Oct
03
2017

Trucking business cluster helps local economy

Trucking business cluster helps local economy

A semitruck sits for sale at DAD’s Truck and Tractor Sales at exit 113 near Idaho Falls on Sept. 20. John Roark / jroark@postregister.com

A semitruck drives over an overpass at exit 113 near Idaho Falls on Sept. 20. John Roark / jroark@postregister.com

A man checks out semitruck for sale at Peterbilt at exit 113 near Idaho Falls on Sept. 20. John Roark / jroark@postregister.com

Over the last two decades, a regional hub for the trucking industry has developed around exit 113 along Interstate 15.

The area surrounding the off-ramp, near Melaleuca’s headquarters, has grown from a few companies to a major development with two truck stops, several semi dealers and maintenance operations, a handful of trucking fleet operators, and several warehouse and manufacturing companies that rely on shipping.

Economists refer to this behavior — where many similar businesses, often including competitors, group into a common geographical area — as “clustering.”

As an article in The Economist explained in 2009, a group of businesses gain a number of important advantages by clustering in the same area. Those benefits include a nearby specialized labor force that the businesses can compete over, easy access to component suppliers such as parts dealers, and important information channels from trade journals to gossip at neighborhood eating establishments and bars.

Clustering

The proximity has made it easier for companies such as Doug Andrus Distributing, the largest Idaho-based trucking company, to access maintenance services while providing enough demand for dealerships such as Freightliner, which built a new store just over a year ago, to open new locations.

Jason Andrus, co-owner and CFO of Doug Andrus Distributing, said the dealerships have been of great help to his company.

“Our company needs a lot of those services,” he said. “Prior to all that happening, we were taking our trucks and trailers to Boise and Salt Lake City (for maintenance).”

That’s true for dealerships as well, said Craig Schow, corporate operations director for Schow’s Truck and Equipment, a chain of truck dealerships with locations in southern Idaho and Utah, including one near exit 113.

“Being next to a truck stop, those customers are looking for a place to get warrantied work done or get a quick fix,” he said.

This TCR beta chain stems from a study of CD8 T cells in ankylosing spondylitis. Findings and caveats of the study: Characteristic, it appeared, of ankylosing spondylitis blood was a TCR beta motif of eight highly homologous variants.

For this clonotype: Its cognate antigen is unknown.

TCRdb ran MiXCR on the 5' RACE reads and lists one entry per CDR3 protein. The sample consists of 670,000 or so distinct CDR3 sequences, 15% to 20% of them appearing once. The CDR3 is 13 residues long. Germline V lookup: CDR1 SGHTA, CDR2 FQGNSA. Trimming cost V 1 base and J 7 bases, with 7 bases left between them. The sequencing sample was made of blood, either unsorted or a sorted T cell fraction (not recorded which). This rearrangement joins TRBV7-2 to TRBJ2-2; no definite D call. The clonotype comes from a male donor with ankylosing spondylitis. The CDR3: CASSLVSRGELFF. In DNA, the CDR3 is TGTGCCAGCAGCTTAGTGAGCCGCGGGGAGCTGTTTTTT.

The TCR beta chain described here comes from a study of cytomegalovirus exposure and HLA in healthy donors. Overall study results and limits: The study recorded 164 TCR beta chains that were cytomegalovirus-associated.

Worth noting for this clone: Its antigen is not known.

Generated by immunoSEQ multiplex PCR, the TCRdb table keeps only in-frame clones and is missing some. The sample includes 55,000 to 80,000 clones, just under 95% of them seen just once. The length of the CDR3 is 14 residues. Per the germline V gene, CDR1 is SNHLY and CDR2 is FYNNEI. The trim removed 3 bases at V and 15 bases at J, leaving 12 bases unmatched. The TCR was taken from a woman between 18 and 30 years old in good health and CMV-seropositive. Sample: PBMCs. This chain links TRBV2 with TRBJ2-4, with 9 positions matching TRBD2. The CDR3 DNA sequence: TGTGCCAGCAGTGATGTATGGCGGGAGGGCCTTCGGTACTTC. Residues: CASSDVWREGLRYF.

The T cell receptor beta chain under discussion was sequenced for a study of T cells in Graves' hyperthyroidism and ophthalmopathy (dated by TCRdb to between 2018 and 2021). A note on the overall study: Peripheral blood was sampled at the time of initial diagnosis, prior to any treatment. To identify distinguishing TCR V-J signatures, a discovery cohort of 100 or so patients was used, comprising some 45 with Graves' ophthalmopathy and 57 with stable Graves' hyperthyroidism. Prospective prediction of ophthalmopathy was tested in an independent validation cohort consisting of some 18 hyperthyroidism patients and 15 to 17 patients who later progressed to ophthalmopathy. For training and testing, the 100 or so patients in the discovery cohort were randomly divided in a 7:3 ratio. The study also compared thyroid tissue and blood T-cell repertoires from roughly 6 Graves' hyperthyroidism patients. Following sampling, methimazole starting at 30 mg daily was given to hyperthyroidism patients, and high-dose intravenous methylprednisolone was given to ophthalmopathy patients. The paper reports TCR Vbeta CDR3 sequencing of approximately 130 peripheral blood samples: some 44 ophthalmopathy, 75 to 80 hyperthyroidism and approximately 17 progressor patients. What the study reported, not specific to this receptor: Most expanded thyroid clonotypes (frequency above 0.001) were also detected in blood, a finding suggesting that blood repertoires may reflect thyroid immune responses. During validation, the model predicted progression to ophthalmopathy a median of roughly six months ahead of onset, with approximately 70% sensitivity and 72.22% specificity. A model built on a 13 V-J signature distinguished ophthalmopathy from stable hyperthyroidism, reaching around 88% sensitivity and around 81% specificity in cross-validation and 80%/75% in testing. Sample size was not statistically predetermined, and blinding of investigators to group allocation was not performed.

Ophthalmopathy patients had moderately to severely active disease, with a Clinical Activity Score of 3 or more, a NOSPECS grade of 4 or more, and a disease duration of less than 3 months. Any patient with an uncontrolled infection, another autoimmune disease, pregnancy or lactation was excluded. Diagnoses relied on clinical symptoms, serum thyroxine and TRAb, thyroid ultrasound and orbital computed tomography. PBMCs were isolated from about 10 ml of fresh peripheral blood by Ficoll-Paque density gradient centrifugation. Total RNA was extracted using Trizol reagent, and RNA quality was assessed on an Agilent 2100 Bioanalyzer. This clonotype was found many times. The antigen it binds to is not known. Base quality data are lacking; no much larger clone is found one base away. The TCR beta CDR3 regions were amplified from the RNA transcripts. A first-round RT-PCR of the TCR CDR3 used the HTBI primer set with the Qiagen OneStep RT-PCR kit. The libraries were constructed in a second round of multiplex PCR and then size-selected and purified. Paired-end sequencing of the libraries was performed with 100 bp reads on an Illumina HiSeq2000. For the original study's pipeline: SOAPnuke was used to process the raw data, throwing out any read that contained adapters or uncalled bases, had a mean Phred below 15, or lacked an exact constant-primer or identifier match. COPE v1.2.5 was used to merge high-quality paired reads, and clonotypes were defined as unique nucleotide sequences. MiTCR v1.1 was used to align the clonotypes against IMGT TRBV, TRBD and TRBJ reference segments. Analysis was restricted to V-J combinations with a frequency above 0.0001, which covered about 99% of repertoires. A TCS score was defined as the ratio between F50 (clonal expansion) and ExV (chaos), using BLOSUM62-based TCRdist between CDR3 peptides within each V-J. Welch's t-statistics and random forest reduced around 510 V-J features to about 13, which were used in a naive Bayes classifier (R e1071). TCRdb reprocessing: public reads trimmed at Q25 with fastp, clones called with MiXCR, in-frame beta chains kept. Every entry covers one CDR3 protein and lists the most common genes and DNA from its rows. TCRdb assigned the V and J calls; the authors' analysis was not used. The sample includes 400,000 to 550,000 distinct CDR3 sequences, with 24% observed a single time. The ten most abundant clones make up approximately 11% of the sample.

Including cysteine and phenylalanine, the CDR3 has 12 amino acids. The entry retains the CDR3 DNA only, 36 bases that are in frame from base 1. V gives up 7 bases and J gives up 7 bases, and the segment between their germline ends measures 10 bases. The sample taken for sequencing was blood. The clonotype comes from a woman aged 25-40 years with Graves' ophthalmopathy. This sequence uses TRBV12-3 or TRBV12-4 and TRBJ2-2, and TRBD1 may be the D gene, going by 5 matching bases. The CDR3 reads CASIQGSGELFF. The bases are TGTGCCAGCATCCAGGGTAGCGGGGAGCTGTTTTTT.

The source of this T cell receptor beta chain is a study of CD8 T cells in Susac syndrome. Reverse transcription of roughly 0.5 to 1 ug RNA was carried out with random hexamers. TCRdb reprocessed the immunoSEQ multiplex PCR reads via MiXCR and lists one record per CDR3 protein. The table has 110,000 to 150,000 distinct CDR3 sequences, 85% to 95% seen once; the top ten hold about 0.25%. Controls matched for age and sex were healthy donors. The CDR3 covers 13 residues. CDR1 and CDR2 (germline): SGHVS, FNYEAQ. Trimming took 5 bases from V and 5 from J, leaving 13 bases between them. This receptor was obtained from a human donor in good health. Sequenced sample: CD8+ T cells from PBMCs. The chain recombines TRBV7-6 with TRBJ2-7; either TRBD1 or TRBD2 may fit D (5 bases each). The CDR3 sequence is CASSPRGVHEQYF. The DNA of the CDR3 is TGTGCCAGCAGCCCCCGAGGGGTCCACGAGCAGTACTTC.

One of the newest additions to the cluster is a Freightliner dealership.

“We were servicing a number of customers in this area already, so it made sense to put in a building,” Parts Manager Tyler Lott said.

Trends

The dealerships near exit 113 have been driven to expand by a recent shift toward the purchase of new trucks, members of the industry said, and it’s been driven in part by the long-term effects of a decade-old regulatory change.

Ahead of stronger emissions standards for new trucks, which took effect in 2007, used trucks (which were exempt from the standards) were in high demand, and beginning in 2007 many trucking companies put off purchasing new trucks.

Andrus said that trend has begun to reverse, however. Initially, trucks that complied with the tougher standards were both more expensive and had lower fuel economy. It was a lose-lose deal for trucking companies to purchase one of the cleaner vehicles.

But those higher standards drove innovation, and new trucks now coming into the market are much more fuel efficient. The upfront expense remains high, but lower fuel costs over time make them an attractive investment.

“Now I think we’re seeing a lot of replacement,” Andrus said.

That’s consistent with a recent assessment by Commercial Carrier Journal, an industry trade publication, which predicted earlier this month that used truck prices are likely to decline soon as companies sell old trucks and buy new ones. New trucks typically cost between $145,000 and $175,000, while used 2015 models (which often have upward of 300,000 miles on them) typically go for closer to $80,000.

Schow said the local used truck market has also been hurt by slowdowns in the Bakken oil fields in North Dakota.

The lucrative opportunities there drove many independent drivers to purchase used trucks to work transporting oil, gas, water and fracking fluid. The slowdown dried up that market, Schow said, although it has revived somewhat over the last six months.

Driver shortage

For all the expansion in dealerships, expansion in transportation employment has been lackluster.

Trucking in Idaho has seen relatively slow employment growth since the end of the Great Recession. Since 2010, statewide employment in transportation, warehousing and utilities has grown by an average of 1.7 percent each year, according to Bureau of Labor Statistics data. The growth in Idaho Falls has been identical over that period.

Idaho Falls is home to about 2,100 individuals employed in the industry, about 8.7 percent of the state’s total. But the region could support many more such jobs.

Those in the industry say slow growth hasn’t been the result of low demand, but rather of a shortage of qualified drivers.

“There’s a severe shortage of drivers,” Andrus said. “I’ve been working here 20 years, and it’s the most severe I’ve ever seen. There’s a lot of freight out there to be hauled, and all the companies are having a tough time getting enough drivers to meet the needs of the customers.”

Andrus said the shortage is so acute at the moment that his company is trying new strategies to find drivers. The company announced Friday that those who refer new drivers to the company will be entered in a raffle where a new car will be given away.